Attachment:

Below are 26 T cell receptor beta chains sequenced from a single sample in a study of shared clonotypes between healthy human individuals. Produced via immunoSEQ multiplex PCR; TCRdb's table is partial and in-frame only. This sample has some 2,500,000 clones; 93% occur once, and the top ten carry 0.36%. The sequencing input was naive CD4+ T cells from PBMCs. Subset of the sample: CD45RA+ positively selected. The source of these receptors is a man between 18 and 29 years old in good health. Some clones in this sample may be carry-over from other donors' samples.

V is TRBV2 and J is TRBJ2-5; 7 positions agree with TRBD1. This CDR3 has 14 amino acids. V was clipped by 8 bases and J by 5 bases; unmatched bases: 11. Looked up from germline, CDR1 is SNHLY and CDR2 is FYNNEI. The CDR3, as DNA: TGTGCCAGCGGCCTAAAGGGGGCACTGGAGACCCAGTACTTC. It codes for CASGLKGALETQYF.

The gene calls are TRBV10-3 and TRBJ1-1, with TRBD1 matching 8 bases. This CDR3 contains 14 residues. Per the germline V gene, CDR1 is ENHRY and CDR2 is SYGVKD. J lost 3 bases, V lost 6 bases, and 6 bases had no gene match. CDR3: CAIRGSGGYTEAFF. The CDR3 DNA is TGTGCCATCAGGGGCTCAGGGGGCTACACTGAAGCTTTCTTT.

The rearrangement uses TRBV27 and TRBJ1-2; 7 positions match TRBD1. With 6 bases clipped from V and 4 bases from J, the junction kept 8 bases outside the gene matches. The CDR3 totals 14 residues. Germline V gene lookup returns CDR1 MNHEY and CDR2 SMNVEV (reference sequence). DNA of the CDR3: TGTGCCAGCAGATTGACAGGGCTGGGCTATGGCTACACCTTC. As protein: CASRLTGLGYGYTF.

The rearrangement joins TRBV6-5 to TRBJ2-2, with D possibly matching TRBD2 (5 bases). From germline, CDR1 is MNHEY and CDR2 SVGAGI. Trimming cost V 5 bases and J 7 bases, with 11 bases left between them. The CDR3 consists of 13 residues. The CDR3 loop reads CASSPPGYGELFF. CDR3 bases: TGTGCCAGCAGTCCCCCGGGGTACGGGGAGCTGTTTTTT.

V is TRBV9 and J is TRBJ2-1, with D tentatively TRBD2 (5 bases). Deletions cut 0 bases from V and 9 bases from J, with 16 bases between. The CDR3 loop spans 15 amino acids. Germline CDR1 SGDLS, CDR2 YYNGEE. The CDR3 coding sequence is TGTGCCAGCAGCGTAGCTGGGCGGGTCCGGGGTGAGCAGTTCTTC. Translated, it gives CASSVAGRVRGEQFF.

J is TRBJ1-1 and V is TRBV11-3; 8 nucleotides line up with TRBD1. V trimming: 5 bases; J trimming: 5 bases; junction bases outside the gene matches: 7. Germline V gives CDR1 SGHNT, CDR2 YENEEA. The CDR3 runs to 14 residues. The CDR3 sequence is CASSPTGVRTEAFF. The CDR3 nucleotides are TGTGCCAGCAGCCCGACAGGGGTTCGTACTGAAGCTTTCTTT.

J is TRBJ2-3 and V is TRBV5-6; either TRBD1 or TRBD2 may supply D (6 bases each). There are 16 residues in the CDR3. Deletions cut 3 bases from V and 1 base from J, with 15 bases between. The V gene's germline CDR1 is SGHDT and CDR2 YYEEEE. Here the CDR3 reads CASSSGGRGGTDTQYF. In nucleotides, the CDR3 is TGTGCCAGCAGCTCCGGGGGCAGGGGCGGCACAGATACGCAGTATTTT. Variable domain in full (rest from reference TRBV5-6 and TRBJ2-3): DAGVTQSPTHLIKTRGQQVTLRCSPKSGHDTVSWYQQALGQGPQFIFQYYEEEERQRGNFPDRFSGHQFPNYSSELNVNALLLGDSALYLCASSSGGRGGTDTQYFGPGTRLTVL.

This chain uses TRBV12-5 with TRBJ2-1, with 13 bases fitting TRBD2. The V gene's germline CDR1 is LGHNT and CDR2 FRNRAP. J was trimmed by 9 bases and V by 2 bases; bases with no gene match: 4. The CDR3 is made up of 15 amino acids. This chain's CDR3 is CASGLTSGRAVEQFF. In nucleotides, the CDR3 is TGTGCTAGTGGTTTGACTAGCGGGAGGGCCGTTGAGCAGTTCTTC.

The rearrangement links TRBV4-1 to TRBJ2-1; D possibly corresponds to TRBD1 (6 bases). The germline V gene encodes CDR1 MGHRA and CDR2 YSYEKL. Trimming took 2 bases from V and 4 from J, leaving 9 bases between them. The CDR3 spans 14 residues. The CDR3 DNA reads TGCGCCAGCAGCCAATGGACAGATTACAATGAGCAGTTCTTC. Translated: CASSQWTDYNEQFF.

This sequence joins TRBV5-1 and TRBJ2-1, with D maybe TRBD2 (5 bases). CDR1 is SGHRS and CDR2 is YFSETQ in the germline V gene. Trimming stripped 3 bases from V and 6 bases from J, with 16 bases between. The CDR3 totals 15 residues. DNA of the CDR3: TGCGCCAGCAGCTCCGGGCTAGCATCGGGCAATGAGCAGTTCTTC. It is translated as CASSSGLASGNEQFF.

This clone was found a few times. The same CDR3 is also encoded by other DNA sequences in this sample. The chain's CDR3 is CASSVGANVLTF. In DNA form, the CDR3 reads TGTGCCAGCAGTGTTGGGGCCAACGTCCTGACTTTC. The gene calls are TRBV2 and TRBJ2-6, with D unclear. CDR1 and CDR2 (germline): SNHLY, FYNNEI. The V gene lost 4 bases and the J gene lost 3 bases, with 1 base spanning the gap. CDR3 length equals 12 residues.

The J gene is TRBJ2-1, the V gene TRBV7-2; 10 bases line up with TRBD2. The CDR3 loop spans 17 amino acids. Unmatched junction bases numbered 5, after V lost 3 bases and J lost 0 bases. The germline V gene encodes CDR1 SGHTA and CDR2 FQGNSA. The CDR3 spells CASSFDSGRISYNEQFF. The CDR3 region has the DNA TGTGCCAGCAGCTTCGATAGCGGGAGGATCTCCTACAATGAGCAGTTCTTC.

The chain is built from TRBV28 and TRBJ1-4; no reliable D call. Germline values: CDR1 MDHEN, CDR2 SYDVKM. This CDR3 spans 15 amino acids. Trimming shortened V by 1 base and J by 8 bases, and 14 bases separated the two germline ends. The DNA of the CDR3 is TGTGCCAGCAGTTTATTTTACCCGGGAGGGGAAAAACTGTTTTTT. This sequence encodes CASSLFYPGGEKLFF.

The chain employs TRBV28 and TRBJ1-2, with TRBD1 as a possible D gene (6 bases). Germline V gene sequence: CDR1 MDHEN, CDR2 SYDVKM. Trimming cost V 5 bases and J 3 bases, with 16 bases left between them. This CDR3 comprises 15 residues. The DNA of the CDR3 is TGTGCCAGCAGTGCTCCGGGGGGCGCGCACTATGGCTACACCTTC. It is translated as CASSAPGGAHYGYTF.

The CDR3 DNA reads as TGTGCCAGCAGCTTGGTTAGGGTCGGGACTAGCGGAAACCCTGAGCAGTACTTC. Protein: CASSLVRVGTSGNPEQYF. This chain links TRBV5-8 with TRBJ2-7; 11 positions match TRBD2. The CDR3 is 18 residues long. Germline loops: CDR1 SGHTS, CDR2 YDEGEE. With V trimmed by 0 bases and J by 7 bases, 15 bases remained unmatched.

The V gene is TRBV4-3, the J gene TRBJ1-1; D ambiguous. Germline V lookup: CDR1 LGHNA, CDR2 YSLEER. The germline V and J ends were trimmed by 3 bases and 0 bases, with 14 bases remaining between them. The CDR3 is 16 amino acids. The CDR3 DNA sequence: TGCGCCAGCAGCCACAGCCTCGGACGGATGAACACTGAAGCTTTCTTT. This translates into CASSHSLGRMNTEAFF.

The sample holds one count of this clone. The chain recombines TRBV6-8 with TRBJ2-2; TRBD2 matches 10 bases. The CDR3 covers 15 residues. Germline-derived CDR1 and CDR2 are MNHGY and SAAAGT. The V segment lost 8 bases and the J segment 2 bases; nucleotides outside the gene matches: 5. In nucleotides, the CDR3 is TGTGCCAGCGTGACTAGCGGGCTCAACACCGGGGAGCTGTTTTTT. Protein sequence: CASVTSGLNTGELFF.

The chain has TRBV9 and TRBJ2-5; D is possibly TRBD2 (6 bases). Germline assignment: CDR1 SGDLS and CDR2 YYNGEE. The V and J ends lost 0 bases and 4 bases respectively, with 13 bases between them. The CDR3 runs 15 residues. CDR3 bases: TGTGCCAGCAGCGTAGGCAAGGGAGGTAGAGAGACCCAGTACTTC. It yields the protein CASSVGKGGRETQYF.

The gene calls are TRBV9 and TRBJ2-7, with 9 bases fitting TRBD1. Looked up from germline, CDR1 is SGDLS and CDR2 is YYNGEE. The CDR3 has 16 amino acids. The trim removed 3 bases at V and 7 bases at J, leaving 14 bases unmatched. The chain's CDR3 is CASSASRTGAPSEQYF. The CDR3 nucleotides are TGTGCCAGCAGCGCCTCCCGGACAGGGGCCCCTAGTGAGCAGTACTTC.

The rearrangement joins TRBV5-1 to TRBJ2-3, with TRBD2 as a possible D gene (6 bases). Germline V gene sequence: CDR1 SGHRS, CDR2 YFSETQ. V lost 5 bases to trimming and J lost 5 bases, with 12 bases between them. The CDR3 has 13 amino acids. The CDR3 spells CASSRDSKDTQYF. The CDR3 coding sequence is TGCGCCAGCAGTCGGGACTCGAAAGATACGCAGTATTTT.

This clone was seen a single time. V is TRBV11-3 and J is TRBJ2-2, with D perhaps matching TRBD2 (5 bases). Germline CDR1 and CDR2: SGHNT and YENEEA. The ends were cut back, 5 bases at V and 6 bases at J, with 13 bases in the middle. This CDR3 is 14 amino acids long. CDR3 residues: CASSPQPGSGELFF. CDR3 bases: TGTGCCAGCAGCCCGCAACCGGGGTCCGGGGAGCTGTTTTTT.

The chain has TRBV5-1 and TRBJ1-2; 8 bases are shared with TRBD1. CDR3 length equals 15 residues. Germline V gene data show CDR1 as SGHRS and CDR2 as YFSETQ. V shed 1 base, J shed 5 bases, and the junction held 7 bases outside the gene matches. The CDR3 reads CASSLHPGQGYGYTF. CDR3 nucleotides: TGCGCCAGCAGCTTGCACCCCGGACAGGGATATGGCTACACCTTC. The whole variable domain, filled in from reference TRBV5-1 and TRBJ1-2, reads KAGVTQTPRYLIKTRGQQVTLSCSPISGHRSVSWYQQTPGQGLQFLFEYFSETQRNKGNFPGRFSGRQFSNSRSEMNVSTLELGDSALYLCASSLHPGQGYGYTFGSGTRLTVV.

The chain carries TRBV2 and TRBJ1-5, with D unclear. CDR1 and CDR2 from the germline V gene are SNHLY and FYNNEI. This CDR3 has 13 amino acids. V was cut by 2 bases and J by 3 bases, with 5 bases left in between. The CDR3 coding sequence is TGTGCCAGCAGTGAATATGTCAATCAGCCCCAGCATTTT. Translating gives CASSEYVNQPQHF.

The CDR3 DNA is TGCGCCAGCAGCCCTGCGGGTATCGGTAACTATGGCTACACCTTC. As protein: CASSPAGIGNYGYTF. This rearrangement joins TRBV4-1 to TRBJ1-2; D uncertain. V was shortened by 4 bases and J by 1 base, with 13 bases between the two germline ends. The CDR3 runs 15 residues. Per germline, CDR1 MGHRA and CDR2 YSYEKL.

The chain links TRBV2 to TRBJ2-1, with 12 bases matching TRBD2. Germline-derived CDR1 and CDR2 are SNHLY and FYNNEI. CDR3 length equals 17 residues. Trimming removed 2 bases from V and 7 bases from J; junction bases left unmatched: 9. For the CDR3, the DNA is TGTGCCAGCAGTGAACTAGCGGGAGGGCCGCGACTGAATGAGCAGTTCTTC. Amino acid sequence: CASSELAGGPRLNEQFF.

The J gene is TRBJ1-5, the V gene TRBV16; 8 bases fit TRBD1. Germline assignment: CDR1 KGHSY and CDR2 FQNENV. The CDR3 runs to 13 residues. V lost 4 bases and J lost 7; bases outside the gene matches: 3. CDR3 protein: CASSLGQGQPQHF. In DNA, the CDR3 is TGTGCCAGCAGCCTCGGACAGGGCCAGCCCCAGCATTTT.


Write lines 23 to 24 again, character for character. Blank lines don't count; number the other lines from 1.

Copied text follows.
The chain has TRBV5-1 and TRBJ1-2; 8 bases are shared with TRBD1. CDR3 length equals 15 residues. Germline V gene data show CDR1 as SGHRS and CDR2 as YFSETQ. V shed 1 base, J shed 5 bases, and the junction held 7 bases outside the gene matches. The CDR3 reads CASSLHPGQGYGYTF. CDR3 nucleotides: TGCGCCAGCAGCTTGCACCCCGGACAGGGATATGGCTACACCTTC. The whole variable domain, filled in from reference TRBV5-1 and TRBJ1-2, reads KAGVTQTPRYLIKTRGQQVTLSCSPISGHRSVSWYQQTPGQGLQFLFEYFSETQRNKGNFPGRFSGRQFSNSRSEMNVSTLELGDSALYLCASSLHPGQGYGYTFGSGTRLTVV.

The chain carries TRBV2 and TRBJ1-5, with D unclear. CDR1 and CDR2 from the germline V gene are SNHLY and FYNNEI. This CDR3 has 13 amino acids. V was cut by 2 bases and J by 3 bases, with 5 bases left in between. The CDR3 coding sequence is TGTGCCAGCAGTGAATATGTCAATCAGCCCCAGCATTTT. Translating gives CASSEYVNQPQHF.